One man fights almost single-handedly for the children’s right to education in the volatile regions of Pakistan and Afghanistan. His vision to promote change has become a grassroots movement engaging global communities in a joint effort to build schools where both boys and girls can learn equally This story of hope and inspiration is chronicled in the award-winning biographical account, Three Cups of Tea: One Man’s Mission to Promote Peace … One School at a Time (Penguin; paperback, $15), co-written by journalist David Oliver Relin and Greg Mortenson, the man and driving force behind this crusade for education.
Greg Mortenson is the cofounder of the Central Asia Institute (www.ikat.org) and Pennies for Peace (www.penniesfor peace.org). He has a remarkable ability to bond with people from extremely different backgrounds and earn their trust. His efforts grew out of the vacuum of a lack of public education in many parts of Pakistan, and he brings a local perspective to the global war on terror. Mortenson has been awarded Pakistan’s Sitara-e-Pakistan (Star of Pakistan) for his courage and humanitarian efforts to promote education and literacy in rural areas over the last 15 years. For more information, visit the official website at www.threecupsoftea.com.
The Formative Years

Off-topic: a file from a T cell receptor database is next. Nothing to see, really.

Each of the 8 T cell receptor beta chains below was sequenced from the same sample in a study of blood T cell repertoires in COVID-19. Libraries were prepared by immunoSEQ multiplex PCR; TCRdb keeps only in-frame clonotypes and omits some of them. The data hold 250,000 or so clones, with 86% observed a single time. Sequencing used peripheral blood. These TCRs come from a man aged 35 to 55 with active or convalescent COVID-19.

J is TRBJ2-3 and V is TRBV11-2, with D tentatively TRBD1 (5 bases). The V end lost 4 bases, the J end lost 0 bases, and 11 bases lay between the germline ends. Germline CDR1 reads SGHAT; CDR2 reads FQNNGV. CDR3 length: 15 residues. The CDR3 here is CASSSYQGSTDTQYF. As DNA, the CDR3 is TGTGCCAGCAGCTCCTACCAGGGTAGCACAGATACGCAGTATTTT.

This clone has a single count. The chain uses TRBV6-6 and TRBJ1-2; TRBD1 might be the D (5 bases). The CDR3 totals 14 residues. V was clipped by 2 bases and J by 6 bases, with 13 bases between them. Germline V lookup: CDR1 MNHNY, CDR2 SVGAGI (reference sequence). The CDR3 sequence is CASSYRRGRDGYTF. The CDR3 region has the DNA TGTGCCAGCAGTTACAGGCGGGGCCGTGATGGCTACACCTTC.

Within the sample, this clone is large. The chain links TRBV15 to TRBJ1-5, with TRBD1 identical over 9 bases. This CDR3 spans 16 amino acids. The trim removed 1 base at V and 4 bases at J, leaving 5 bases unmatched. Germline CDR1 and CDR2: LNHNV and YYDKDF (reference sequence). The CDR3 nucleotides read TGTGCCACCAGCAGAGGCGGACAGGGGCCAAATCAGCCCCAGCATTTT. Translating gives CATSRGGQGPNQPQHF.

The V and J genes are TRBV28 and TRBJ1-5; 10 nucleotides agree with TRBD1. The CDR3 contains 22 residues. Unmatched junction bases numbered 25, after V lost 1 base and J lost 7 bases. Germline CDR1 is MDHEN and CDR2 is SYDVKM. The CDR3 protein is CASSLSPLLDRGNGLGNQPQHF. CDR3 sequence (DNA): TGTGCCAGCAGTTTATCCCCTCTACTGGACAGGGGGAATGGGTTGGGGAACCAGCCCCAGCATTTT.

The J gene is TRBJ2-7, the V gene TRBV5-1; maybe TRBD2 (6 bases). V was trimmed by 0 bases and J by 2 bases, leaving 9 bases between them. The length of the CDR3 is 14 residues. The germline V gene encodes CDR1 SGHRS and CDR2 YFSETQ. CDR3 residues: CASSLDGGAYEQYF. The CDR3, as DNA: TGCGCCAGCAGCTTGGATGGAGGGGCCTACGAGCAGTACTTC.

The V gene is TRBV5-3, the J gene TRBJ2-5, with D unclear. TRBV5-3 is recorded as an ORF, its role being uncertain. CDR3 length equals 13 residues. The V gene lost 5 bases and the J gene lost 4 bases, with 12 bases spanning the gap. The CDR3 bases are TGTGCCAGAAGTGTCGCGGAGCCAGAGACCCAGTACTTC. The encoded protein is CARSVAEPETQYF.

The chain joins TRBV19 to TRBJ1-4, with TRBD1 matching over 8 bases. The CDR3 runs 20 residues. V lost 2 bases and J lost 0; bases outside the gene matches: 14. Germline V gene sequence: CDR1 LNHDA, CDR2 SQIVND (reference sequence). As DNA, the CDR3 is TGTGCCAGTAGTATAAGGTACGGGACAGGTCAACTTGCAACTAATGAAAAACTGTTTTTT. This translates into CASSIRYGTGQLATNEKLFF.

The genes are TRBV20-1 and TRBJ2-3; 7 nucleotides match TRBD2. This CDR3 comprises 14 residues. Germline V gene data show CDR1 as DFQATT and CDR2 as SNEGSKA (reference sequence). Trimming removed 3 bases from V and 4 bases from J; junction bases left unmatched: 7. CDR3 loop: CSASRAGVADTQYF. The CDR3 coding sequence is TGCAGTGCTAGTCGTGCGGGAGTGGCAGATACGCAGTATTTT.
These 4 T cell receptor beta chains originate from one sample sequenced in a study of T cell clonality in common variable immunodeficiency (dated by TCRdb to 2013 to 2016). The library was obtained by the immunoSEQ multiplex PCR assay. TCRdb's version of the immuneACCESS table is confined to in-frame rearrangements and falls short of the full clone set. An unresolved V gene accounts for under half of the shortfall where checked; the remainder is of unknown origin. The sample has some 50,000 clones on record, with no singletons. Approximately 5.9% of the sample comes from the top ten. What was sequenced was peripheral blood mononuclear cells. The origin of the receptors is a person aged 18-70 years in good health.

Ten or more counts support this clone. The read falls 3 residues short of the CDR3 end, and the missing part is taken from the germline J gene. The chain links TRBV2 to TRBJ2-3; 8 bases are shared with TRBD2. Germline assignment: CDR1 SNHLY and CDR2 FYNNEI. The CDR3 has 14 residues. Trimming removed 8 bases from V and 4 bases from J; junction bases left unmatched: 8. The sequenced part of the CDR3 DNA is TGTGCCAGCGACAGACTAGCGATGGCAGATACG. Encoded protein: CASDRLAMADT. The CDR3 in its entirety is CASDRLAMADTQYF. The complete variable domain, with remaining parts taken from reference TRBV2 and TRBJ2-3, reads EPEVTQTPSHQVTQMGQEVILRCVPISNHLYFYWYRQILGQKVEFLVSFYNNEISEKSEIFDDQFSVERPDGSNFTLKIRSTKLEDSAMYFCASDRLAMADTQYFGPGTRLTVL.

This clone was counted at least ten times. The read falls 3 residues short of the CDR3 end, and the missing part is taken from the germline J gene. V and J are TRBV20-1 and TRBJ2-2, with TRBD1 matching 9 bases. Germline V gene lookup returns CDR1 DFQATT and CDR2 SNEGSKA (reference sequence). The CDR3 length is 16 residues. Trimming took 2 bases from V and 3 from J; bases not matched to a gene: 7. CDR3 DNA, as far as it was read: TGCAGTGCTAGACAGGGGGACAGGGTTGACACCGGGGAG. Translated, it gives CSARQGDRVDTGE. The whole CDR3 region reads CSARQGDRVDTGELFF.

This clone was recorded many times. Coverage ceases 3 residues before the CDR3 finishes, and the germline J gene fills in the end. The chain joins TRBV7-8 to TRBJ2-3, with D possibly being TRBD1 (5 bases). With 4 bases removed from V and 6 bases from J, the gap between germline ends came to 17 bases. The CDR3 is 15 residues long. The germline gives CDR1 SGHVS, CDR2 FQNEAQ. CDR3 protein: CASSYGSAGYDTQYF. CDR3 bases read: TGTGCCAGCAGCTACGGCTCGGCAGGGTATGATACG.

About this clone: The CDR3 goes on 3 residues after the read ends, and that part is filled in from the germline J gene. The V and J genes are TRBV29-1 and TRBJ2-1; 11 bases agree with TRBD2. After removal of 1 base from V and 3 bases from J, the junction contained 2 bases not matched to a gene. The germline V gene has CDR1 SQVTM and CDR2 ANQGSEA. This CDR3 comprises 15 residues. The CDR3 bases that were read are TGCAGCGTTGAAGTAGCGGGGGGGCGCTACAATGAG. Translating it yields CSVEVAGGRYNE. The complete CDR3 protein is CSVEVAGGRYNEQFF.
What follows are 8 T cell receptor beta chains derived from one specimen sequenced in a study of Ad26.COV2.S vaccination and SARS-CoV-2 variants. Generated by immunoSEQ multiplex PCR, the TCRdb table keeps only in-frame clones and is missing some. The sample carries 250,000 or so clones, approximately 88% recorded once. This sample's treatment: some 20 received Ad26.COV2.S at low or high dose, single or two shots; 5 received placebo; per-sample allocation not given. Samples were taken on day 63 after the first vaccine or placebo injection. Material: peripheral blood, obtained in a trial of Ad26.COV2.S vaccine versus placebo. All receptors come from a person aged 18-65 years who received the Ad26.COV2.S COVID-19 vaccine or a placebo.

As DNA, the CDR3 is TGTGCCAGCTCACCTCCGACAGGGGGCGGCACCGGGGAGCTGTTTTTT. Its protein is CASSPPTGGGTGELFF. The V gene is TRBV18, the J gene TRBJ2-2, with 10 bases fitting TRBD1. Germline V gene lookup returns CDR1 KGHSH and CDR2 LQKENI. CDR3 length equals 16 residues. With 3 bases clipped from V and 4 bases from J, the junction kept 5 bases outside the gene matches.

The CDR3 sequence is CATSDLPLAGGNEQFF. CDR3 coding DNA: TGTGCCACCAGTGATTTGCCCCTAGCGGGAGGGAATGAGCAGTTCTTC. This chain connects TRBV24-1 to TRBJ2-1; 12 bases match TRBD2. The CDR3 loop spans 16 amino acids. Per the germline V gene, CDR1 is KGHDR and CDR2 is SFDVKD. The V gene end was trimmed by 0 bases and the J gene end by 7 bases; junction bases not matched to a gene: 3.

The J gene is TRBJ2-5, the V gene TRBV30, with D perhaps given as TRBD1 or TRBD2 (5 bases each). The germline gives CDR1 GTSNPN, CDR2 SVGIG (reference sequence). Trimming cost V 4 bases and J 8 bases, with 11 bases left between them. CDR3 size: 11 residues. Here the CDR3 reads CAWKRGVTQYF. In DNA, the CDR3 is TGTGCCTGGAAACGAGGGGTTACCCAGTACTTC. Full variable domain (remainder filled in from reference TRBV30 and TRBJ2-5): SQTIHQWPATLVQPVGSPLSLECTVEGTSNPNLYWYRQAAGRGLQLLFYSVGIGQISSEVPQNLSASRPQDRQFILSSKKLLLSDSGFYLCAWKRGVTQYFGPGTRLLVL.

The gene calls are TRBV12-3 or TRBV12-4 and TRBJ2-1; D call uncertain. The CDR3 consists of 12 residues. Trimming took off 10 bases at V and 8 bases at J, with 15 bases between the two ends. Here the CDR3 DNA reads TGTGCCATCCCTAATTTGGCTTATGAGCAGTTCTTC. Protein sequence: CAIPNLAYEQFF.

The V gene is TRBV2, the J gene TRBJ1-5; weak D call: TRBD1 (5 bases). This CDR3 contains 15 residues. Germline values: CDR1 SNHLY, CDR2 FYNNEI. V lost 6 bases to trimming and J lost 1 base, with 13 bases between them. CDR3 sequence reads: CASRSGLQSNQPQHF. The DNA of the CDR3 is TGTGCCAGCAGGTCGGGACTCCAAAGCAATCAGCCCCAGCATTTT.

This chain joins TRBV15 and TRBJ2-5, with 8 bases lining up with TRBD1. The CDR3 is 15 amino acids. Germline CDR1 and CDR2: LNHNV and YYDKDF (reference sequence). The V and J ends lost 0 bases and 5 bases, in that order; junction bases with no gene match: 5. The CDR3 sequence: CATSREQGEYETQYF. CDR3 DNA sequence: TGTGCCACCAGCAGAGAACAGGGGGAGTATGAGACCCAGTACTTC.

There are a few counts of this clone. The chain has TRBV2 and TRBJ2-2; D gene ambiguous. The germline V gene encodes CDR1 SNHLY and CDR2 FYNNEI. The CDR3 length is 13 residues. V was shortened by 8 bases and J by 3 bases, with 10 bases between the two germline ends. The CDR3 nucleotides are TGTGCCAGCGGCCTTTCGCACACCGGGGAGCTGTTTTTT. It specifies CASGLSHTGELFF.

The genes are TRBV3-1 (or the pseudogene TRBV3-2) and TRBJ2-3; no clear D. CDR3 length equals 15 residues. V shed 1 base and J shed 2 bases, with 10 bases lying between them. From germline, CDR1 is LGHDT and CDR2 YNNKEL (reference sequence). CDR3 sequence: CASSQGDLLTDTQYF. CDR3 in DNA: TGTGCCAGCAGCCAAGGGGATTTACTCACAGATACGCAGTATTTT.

Growing up in Tanzania as the son of U.S. missionaries, Morteson learned compassion and personal responsibility at an early age. He attended the International School of Moshi-founded by his mother-and grew up seemingly without a concept of racial boundaries. Mortenson learned the importance of loyalty and cooperation from his father, who worked side-by-side with Tanzanians to build the Kilimanjaro Christian Medical Center (KCMC). Mortenson remembers, “The expats wanted him to say, ‘Look what we’ve done for you.’ But he was saying, ‘Look what you’ve done for yourselves and how much more you can do.”‘ Mortenson remembered his father’s words years later when he, too, set out to empower villages through local initiatives, careful not to impose his own ideas on the local population.
Mortenson’s sister, Christa, served as an additional source of inspiration in his life. Suffering from severe epilepsy, Christa struggled courageously to live a normal life. The beginning of Three Cups of Tea introduces Mortenson as a trained nurse and an avid (some would say obsessive) climber, who is trying to cope with Christa’s recent death. Seeking to honor the memory of his sister, he attempts to climb the world’s second tallest peak, K2, located in northern Pakistan, but fails to make it to the top.
Wrecked with exhaustion after his failed climb, Mortenson stumbles to the secluded village of Korphe. The villagers welcome him with overwhelming hospitality. Still delirious, he vows to build a school, hoping to battle poverty in the region through education. Mortenson returns to San Francisco to sell his few belongings and raise money for the Korphe school. He immediately faces his first setback in the ignorance and passivity that he encounters among the wealthy American population. Growing increasingly frustrated, he sits down to write 580 letters to celebrities across the nation, in the hope of receiving the financial support needed to embark on his mission. After much waiting, a sole response from a rich businessman and climber is enough to get Mortenson back on his feet and on a plane to Pakistan. That $12,000 check-along with Mortenson’s rugged determination-is enough to dramatically change Korphe with its first school.